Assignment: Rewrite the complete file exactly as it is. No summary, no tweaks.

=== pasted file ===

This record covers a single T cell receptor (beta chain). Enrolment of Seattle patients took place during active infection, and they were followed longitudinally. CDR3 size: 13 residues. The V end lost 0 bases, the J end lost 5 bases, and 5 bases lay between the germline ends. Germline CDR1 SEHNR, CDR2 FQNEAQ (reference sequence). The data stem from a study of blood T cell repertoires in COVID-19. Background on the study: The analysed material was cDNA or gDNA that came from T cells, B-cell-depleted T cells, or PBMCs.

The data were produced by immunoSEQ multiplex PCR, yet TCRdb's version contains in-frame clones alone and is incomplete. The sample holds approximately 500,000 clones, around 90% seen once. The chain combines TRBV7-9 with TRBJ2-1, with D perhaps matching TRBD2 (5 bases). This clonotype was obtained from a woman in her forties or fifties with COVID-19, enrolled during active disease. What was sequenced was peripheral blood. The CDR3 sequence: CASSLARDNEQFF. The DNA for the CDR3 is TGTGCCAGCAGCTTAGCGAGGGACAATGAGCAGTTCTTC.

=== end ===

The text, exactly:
This record covers a single T cell receptor (beta chain). Enrolment of Seattle patients took place during active infection, and they were followed longitudinally. CDR3 size: 13 residues. The V end lost 0 bases, the J end lost 5 bases, and 5 bases lay between the germline ends. Germline CDR1 SEHNR, CDR2 FQNEAQ (reference sequence). The data stem from a study of blood T cell repertoires in COVID-19. Background on the study: The analysed material was cDNA or gDNA that came from T cells, B-cell-depleted T cells, or PBMCs.

The data were produced by immunoSEQ multiplex PCR, yet TCRdb's version contains in-frame clones alone and is incomplete. The sample holds approximately 500,000 clones, around 90% seen once. The chain combines TRBV7-9 with TRBJ2-1, with D perhaps matching TRBD2 (5 bases). This clonotype was obtained from a woman in her forties or fifties with COVID-19, enrolled during active disease. What was sequenced was peripheral blood. The CDR3 sequence: CASSLARDNEQFF. The DNA for the CDR3 is TGTGCCAGCAGCTTAGCGAGGGACAATGAGCAGTTCTTC.